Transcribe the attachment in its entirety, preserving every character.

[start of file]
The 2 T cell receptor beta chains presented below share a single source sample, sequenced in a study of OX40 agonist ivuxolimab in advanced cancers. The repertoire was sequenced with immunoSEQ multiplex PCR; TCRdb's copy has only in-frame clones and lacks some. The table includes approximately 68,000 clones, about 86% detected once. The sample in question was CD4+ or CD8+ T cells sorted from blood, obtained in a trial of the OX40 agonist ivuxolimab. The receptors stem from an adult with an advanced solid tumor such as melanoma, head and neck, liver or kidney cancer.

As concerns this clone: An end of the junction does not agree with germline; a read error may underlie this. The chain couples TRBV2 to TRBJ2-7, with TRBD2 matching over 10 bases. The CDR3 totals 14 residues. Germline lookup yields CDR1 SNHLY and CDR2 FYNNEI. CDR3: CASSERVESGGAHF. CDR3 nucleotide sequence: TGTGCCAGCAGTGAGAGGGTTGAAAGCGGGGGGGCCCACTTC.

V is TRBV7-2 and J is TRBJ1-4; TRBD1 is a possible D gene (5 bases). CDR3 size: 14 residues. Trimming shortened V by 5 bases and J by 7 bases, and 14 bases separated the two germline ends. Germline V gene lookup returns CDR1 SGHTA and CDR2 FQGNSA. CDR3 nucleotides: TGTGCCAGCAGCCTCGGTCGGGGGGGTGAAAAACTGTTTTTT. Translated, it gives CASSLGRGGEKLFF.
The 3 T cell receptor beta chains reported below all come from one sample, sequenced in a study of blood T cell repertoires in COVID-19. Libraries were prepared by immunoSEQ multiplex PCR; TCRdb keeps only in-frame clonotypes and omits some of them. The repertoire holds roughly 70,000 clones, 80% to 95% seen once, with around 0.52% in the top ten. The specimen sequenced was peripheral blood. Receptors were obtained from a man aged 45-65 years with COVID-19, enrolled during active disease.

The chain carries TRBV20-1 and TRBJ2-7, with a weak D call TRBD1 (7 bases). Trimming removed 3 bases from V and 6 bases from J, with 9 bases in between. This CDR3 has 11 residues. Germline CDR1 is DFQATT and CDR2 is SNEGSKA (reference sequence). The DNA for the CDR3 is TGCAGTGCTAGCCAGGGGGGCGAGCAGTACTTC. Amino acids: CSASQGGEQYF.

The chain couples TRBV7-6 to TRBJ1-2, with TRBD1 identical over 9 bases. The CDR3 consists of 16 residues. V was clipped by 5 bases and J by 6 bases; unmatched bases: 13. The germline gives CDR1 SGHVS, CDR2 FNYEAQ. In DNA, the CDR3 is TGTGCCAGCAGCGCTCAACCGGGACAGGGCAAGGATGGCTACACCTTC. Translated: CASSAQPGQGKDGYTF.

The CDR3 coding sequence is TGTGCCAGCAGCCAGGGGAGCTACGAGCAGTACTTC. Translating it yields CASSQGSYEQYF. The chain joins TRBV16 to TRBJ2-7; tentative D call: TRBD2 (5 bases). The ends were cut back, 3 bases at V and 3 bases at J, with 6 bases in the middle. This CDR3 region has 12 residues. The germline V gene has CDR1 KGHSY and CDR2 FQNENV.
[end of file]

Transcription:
The 2 T cell receptor beta chains presented below share a single source sample, sequenced in a study of OX40 agonist ivuxolimab in advanced cancers. The repertoire was sequenced with immunoSEQ multiplex PCR; TCRdb's copy has only in-frame clones and lacks some. The table includes approximately 68,000 clones, about 86% detected once. The sample in question was CD4+ or CD8+ T cells sorted from blood, obtained in a trial of the OX40 agonist ivuxolimab. The receptors stem from an adult with an advanced solid tumor such as melanoma, head and neck, liver or kidney cancer.

As concerns this clone: An end of the junction does not agree with germline; a read error may underlie this. The chain couples TRBV2 to TRBJ2-7, with TRBD2 matching over 10 bases. The CDR3 totals 14 residues. Germline lookup yields CDR1 SNHLY and CDR2 FYNNEI. CDR3: CASSERVESGGAHF. CDR3 nucleotide sequence: TGTGCCAGCAGTGAGAGGGTTGAAAGCGGGGGGGCCCACTTC.

V is TRBV7-2 and J is TRBJ1-4; TRBD1 is a possible D gene (5 bases). CDR3 size: 14 residues. Trimming shortened V by 5 bases and J by 7 bases, and 14 bases separated the two germline ends. Germline V gene lookup returns CDR1 SGHTA and CDR2 FQGNSA. CDR3 nucleotides: TGTGCCAGCAGCCTCGGTCGGGGGGGTGAAAAACTGTTTTTT. Translated, it gives CASSLGRGGEKLFF.
The 3 T cell receptor beta chains reported below all come from one sample, sequenced in a study of blood T cell repertoires in COVID-19. Libraries were prepared by immunoSEQ multiplex PCR; TCRdb keeps only in-frame clonotypes and omits some of them. The repertoire holds roughly 70,000 clones, 80% to 95% seen once, with around 0.52% in the top ten. The specimen sequenced was peripheral blood. Receptors were obtained from a man aged 45-65 years with COVID-19, enrolled during active disease.

The chain carries TRBV20-1 and TRBJ2-7, with a weak D call TRBD1 (7 bases). Trimming removed 3 bases from V and 6 bases from J, with 9 bases in between. This CDR3 has 11 residues. Germline CDR1 is DFQATT and CDR2 is SNEGSKA (reference sequence). The DNA for the CDR3 is TGCAGTGCTAGCCAGGGGGGCGAGCAGTACTTC. Amino acids: CSASQGGEQYF.

The chain couples TRBV7-6 to TRBJ1-2, with TRBD1 identical over 9 bases. The CDR3 consists of 16 residues. V was clipped by 5 bases and J by 6 bases; unmatched bases: 13. The germline gives CDR1 SGHVS, CDR2 FNYEAQ. In DNA, the CDR3 is TGTGCCAGCAGCGCTCAACCGGGACAGGGCAAGGATGGCTACACCTTC. Translated: CASSAQPGQGKDGYTF.

The CDR3 coding sequence is TGTGCCAGCAGCCAGGGGAGCTACGAGCAGTACTTC. Translating it yields CASSQGSYEQYF. The chain joins TRBV16 to TRBJ2-7; tentative D call: TRBD2 (5 bases). The ends were cut back, 3 bases at V and 3 bases at J, with 6 bases in the middle. This CDR3 region has 12 residues. The germline V gene has CDR1 KGHSY and CDR2 FQNENV.